First, historians and archivists complained about censorship. Next, professors and scholars objected. Now, pastors and church leaders have joined the protest against Bush's presidential library.
Southern Methodist University (SMU) is slated to host the George W. Bush Presidential Library on its campus in Dallas, Texas. SMU's leaders are warmly welcoming Bush's library. The Bush library foundation has formally approved SMU as the location. They've hired an architect and are already aggressively seeking donations and funding.
But all is not well. The United Methodist Church's (UMC) Quadrennial General Conference is the UMC governing body. Earlier this month, that governing body voted overwhelmingly - 844 to 20 - to refer a petition to its South Central Jurisdiction, urging it to reject Bush's presidential library, preventing it from being housed at SMU. Signed by 844 Methodist leaders, the petition reads...
I hereby petition the UMC General Conference to prevent leasing, selling, or otherwise participating in or supporting the presidential library for George W. Bush at Southern Methodist University.Church leaders say that Bush's library does not belong at SMU because the UMC should support instead a separation of church and state. Some leaders have explained that if the Bush library goes on the SMU campus, it could appear to the country and the world that the UMC endorses George Bush and his policies.
Bush is attempting to raise $500 million to build his library and a think tank at the SMU campus. Evidently, it's the "think tank" or "institute" that is raising eyebrows among Methodist church leaders. Even though the Bush library's institute would be independent of the academic governance of the university, it is expected to sponsor research and programs designed to "promote the vision" of George W. Bush and "celebrate" Bush's presidency.
Methodist leaders wish to separate the church from policy promotion. Not only are the church leaders unhappy, but also many academics are displeased with the lack of proper academy oversight:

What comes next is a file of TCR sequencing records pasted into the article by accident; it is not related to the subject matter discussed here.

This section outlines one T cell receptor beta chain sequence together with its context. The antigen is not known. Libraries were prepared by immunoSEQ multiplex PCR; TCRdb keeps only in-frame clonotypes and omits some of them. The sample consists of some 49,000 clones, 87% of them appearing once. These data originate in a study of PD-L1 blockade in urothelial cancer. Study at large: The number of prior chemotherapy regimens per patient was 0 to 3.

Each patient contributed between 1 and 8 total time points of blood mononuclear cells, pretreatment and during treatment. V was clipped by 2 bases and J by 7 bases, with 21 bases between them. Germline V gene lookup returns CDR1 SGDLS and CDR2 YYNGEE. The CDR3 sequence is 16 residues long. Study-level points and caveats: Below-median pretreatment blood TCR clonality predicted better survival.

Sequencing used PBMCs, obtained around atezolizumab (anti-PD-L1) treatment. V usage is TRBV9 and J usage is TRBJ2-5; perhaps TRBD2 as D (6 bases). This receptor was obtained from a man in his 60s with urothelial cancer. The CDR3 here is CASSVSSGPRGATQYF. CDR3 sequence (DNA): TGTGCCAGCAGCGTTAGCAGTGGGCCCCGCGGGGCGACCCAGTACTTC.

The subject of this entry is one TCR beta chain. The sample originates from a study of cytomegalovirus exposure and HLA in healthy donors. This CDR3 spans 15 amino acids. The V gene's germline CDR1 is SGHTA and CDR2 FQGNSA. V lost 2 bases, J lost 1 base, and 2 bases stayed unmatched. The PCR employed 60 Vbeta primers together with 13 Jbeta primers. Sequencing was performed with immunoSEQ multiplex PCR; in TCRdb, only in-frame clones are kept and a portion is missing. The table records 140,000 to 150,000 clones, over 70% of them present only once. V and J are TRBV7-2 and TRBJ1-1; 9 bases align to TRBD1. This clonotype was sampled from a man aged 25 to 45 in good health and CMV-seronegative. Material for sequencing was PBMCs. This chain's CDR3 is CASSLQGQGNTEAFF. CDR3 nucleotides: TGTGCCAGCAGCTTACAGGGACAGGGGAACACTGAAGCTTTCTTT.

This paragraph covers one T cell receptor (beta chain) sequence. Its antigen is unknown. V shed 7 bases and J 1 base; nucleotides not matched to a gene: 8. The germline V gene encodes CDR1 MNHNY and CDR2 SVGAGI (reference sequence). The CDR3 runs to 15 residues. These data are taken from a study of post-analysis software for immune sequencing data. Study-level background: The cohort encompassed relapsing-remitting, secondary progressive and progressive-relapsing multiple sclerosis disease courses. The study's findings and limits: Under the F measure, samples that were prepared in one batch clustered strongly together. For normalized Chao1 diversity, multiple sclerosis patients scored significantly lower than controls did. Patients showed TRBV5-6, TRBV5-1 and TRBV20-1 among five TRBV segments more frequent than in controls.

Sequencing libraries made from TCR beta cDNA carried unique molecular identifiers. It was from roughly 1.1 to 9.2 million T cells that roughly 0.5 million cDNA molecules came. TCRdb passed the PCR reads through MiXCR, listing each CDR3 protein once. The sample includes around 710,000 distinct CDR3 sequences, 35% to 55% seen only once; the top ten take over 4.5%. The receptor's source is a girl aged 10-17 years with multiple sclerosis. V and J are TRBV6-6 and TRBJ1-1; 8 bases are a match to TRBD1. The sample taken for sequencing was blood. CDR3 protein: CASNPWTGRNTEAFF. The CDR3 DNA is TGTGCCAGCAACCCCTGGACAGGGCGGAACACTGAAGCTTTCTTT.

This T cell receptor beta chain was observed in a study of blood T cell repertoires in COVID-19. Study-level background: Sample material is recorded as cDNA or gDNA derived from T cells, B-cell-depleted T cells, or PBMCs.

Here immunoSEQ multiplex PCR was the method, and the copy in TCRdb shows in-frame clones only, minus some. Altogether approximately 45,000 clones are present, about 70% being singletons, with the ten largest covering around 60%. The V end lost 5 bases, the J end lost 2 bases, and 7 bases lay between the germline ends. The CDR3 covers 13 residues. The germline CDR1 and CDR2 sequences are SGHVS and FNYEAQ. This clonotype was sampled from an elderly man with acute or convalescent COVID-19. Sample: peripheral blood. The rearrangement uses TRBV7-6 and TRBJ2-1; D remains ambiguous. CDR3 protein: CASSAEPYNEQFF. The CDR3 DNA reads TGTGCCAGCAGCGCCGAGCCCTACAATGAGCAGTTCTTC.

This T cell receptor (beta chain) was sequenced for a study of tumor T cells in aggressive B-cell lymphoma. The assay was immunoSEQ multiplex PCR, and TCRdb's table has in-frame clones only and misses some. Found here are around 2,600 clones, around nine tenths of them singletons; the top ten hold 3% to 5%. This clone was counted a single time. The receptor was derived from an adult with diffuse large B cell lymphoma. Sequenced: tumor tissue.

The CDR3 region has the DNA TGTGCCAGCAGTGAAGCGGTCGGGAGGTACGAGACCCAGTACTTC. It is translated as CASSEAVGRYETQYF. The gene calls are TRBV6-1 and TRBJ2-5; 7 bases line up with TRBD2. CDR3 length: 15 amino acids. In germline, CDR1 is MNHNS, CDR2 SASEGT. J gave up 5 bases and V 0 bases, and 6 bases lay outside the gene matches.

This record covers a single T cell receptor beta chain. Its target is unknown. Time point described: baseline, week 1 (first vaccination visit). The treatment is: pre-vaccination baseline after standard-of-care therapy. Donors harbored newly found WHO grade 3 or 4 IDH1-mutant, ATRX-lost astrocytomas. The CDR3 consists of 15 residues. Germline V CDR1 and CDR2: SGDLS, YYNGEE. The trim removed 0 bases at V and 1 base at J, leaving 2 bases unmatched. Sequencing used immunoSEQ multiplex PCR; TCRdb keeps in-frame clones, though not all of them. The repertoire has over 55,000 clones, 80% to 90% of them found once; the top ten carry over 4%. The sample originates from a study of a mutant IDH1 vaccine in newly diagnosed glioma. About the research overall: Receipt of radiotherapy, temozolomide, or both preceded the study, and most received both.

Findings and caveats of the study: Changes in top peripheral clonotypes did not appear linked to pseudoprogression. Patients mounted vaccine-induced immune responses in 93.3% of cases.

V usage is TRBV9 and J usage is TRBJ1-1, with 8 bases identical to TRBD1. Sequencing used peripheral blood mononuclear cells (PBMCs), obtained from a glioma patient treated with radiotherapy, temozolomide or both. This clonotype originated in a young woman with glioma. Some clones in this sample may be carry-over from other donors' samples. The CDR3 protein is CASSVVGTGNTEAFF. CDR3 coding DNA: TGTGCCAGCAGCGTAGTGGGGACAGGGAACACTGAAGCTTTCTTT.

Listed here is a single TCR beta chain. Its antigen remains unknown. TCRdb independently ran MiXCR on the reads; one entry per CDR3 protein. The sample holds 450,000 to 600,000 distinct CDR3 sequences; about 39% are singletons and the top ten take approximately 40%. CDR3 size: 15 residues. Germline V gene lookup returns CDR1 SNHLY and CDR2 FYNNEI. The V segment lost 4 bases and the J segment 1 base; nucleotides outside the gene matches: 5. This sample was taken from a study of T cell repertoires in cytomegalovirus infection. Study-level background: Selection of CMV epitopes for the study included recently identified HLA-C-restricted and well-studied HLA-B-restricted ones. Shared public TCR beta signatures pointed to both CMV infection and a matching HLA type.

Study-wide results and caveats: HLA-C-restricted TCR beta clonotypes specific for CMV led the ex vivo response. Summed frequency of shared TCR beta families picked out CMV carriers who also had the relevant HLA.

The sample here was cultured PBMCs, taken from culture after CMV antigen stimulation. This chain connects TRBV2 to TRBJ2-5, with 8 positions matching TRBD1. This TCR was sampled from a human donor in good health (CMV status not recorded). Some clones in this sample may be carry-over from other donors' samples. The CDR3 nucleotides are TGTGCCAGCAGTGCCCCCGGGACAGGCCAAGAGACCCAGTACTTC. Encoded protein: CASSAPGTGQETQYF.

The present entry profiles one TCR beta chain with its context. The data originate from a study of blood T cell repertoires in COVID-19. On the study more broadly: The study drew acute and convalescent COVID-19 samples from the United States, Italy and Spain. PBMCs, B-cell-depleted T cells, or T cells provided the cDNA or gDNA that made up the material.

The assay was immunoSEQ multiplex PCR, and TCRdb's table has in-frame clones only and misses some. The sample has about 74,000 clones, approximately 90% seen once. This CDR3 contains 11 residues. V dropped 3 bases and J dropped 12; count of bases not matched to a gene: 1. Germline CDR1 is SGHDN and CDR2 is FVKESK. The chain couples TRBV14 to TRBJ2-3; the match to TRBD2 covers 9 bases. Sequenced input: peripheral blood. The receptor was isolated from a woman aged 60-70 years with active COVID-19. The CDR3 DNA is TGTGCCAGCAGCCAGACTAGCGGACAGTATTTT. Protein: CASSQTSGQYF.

It’s that part of the plan — an institute that is at the university, but not run by standard academic procedures — that has angered many academics.
The public policy programs at the University of Texas at Austin and Texas A&M University that are named for Presidents Johnson and Bush (I), whose libraries are also located there, are regular units of their respective universities. Scholars are judged by normal standards, deans are hired by university presidents, and there is no goal of offering a particular perspective on the respective presidents.
Leaders of the [George W. Bush's] foundation, however, have said that they want to control the institute and that it will have a specific goal of promoting the president’s ideas and views.
Faculty critics have pushed SMU to either get the institute moved away from the campus or (on the other extreme) to gain control of it so it would follow regular academic procedures. (SMU’s Deal With Bush, Inside Higher Ed)
Not only has Bush's library plans made both non-church academics and church leaders uncomfortable, Bush is also provoking the disapproval from the historian and archivist communities. Presidential libraries - which are managed by the U.S. National Archives and Records Administration - are supposed to be operated for benefit of the public for the purposes of free access to information - by the citizens of the country. Apparently, this traditional purpose and vision is also being altered by Bush.